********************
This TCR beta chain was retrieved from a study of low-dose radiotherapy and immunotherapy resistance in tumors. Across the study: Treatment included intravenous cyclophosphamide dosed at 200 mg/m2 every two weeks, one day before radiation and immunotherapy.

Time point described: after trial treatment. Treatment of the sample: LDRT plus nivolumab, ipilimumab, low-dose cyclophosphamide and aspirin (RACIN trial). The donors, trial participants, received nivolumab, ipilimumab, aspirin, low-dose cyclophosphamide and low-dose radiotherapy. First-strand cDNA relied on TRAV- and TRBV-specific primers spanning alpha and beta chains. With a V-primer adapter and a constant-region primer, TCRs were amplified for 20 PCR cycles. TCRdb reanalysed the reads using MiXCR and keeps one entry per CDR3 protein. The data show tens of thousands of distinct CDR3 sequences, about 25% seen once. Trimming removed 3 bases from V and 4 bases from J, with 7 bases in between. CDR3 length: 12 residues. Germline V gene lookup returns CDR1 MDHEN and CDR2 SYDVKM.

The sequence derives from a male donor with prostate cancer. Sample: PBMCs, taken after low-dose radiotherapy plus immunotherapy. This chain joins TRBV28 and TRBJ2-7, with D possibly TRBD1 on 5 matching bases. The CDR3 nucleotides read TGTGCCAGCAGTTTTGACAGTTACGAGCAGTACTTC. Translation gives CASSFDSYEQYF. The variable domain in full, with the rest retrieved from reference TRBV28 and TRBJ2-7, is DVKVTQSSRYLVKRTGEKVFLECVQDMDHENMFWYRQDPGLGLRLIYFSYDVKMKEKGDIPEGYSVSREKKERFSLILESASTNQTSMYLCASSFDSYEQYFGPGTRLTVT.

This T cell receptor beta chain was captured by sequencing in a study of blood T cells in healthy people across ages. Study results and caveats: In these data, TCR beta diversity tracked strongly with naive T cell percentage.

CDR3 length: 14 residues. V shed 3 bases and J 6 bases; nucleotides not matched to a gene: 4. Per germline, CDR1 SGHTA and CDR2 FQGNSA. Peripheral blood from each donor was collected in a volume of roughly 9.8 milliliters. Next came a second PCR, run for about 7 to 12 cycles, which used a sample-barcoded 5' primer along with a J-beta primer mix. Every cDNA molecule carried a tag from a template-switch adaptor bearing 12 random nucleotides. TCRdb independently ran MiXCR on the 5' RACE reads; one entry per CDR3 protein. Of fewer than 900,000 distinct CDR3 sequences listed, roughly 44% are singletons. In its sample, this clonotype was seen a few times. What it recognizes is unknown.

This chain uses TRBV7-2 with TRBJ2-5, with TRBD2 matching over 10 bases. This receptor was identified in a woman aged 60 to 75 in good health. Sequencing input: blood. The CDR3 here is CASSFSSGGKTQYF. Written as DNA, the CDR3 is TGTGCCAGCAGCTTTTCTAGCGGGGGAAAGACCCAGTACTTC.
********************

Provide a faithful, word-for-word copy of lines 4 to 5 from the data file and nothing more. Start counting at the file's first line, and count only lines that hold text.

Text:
This T cell receptor beta chain was captured by sequencing in a study of blood T cells in healthy people across ages. Study results and caveats: In these data, TCR beta diversity tracked strongly with naive T cell percentage.

CDR3 length: 14 residues. V shed 3 bases and J 6 bases; nucleotides not matched to a gene: 4. Per germline, CDR1 SGHTA and CDR2 FQGNSA. Peripheral blood from each donor was collected in a volume of roughly 9.8 milliliters. Next came a second PCR, run for about 7 to 12 cycles, which used a sample-barcoded 5' primer along with a J-beta primer mix. Every cDNA molecule carried a tag from a template-switch adaptor bearing 12 random nucleotides. TCRdb independently ran MiXCR on the 5' RACE reads; one entry per CDR3 protein. Of fewer than 900,000 distinct CDR3 sequences listed, roughly 44% are singletons. In its sample, this clonotype was seen a few times. What it recognizes is unknown.